Researchers at IBM Zurich believe they have overcome some of the key challenges that have stood in the way of building memory technology using carbon.
Carbon-based electronics have been researched since the end of the 20th century, but two major problems have persisted: making the material temperature-resistant enough to survive the manufacturing and read/write processes, and making it pliable enough to quickly change states but also stable enough to act as non-volatile memory when necessary.
The IBM researchers' solution is to add oxygen.
IBM's Abu Sebastian says the new technology, dubbed oxygen-amorphous memory by IBM, is a form of resistive memory, which works by measuring electrical resistance across a circuit, rather than toggling a circuit on and off. Resistive memory can be many times faster and permit many times more read/write cycles than flash and random-access memory, in addition to supporting greater circuit density.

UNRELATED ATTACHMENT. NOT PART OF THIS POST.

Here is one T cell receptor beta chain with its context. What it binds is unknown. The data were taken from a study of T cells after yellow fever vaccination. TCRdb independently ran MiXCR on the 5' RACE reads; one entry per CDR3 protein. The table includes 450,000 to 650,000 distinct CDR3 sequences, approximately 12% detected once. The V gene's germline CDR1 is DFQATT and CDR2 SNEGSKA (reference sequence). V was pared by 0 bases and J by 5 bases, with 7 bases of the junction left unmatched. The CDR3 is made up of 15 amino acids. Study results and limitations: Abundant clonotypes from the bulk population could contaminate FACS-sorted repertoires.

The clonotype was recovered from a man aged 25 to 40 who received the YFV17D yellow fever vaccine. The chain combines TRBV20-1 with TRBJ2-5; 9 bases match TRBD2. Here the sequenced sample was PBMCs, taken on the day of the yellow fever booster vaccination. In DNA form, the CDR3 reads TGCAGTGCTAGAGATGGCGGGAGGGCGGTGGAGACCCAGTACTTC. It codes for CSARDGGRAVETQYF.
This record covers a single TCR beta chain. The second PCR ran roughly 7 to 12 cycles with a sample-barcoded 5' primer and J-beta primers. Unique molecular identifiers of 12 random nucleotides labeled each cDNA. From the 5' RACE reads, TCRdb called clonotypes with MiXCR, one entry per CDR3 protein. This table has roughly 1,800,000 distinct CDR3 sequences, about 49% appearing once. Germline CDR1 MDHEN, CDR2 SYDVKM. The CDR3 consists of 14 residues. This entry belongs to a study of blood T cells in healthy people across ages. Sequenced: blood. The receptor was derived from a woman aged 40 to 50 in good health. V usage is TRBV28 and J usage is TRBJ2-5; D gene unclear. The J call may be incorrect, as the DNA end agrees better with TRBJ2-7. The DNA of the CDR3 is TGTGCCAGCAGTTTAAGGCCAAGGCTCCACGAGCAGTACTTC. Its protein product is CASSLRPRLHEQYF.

Sebastian says it will take some years before IBM's new memory will be commercially viable, and will likely see its first uses in high-end applications. He says finding ways to manufacture the new memory at a large scale while keeping it affordable will be the next major challenge.
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